It was springtime in the eighth year of a young century and the Olympics would begin soon in an old capital. No medals would be awarded until the summer, but the ’08 Games were already shrouded in controversy due to talk of a boycott linked to the host country’s policies in a territory it controlled. Meanwhile, a different sort of boycott call had gone out several weeks earlier when Chinese people grew angry at a foreign power.
This sounds like a recap of the China events that were making headlines before the tragic earthquake hit Sichuan. But the paragraph applies equally well to the situation exactly a century ago, when the start of the first London Olympics neared, some Irish athletes threatened not to compete, and Chinese were boycotting Japanese goods.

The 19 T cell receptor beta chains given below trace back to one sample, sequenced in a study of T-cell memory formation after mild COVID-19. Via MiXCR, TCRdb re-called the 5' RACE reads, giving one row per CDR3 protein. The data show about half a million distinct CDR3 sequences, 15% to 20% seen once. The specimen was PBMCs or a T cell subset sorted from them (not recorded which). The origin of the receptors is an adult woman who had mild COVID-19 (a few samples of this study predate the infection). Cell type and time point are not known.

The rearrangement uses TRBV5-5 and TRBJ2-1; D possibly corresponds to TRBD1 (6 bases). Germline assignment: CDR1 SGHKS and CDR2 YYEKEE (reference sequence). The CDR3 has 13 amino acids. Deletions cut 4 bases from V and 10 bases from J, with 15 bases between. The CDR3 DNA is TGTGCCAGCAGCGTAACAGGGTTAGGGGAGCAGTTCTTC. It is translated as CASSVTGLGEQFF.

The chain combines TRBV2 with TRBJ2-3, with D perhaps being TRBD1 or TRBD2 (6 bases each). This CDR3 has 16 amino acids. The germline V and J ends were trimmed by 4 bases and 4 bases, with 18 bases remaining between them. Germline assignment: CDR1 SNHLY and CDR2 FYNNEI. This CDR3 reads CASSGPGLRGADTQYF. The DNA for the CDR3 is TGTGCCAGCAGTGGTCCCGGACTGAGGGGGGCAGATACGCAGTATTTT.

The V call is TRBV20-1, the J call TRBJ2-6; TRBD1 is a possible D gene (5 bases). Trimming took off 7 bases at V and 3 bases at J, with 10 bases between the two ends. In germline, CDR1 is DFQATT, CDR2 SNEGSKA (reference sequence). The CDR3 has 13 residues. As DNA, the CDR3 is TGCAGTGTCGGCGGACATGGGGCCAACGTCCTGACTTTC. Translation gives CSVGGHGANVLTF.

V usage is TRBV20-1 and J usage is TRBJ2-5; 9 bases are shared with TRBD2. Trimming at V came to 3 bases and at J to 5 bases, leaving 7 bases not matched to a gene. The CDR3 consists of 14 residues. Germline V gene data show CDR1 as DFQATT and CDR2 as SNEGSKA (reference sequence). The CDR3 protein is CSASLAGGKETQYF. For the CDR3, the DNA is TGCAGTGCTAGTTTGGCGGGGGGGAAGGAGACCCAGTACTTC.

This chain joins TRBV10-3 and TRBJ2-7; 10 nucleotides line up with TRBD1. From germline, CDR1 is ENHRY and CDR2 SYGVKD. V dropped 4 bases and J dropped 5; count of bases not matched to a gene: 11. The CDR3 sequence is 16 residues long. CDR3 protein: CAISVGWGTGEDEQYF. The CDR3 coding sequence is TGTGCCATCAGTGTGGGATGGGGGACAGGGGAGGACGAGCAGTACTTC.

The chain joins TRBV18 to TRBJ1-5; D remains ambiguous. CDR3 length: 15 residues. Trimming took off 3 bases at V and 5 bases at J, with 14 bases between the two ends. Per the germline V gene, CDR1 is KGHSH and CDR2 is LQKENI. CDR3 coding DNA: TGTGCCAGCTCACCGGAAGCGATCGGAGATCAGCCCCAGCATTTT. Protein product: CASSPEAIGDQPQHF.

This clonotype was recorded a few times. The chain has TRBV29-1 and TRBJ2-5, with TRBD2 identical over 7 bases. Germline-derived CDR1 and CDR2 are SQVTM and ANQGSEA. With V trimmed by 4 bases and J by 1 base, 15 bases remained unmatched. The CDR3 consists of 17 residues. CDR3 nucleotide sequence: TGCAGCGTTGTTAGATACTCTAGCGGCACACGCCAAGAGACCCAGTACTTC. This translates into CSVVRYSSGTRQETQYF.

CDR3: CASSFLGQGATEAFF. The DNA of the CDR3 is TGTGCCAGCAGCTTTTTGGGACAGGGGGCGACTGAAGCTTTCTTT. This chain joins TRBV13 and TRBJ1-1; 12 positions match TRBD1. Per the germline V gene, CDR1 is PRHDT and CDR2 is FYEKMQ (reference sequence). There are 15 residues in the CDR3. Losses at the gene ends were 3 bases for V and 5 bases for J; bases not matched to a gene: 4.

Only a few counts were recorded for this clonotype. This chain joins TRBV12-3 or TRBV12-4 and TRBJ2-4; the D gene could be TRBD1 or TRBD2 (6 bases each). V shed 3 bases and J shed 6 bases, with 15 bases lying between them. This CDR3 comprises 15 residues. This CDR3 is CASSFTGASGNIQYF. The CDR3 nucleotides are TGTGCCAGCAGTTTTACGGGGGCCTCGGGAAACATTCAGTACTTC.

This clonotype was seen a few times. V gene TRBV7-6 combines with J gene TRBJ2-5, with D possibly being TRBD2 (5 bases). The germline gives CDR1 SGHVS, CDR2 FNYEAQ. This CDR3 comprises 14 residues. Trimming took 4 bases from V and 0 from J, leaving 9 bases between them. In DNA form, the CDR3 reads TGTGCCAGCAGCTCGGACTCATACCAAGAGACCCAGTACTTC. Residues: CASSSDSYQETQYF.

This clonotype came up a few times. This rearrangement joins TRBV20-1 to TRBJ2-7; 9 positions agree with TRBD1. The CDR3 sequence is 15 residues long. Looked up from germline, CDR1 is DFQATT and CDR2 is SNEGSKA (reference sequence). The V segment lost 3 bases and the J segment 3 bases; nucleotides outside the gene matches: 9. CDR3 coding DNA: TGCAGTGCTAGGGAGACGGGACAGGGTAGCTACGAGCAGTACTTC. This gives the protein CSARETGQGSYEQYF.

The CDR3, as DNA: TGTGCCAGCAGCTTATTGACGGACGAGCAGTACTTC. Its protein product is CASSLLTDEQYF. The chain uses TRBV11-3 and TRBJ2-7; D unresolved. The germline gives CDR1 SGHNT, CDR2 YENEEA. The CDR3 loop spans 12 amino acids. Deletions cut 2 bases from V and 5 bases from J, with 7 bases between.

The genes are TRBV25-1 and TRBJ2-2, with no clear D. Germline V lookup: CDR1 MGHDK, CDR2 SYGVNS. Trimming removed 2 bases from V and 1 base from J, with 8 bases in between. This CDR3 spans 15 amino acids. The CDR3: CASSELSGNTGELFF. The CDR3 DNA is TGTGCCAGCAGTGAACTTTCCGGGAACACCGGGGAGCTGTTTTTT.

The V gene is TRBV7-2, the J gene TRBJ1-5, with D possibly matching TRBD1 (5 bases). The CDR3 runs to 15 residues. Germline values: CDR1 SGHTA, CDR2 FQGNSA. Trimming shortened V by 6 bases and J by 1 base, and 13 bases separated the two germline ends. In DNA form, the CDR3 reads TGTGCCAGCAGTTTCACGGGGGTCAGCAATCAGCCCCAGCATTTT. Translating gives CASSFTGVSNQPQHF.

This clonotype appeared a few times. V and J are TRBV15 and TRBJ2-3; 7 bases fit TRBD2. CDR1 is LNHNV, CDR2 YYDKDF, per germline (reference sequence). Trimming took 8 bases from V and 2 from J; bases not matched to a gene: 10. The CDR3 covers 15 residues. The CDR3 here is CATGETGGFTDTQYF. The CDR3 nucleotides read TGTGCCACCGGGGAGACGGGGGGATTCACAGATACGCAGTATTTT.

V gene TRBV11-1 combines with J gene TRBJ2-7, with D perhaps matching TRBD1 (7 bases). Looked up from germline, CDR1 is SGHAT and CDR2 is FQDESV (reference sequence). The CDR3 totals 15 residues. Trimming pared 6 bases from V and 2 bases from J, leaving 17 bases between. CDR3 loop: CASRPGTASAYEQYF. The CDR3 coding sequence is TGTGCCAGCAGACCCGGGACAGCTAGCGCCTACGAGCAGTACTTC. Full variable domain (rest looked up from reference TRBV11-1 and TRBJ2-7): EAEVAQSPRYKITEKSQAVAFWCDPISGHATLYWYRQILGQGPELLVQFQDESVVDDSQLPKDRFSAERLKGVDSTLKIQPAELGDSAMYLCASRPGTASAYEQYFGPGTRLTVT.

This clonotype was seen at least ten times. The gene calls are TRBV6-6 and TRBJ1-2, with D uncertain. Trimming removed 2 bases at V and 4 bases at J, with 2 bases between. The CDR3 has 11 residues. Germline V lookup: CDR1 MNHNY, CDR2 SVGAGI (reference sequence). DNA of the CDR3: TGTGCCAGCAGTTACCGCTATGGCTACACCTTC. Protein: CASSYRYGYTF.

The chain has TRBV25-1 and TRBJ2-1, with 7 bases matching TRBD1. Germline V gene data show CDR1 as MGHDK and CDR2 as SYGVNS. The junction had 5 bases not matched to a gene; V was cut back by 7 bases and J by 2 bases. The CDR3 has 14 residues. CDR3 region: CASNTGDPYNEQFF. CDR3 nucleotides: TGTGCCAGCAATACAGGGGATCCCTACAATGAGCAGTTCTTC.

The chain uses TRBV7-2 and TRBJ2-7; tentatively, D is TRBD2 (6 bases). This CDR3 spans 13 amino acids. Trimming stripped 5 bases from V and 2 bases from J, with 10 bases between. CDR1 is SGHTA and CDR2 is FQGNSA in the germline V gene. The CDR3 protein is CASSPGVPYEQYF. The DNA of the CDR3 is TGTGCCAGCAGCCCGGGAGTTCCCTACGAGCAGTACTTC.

And there would soon be another 1908 occurrence, a gesture of defiance during the Opening Ceremonies, which could have a 2008 counterpart. When the American team paraded, they refused to bow before the King.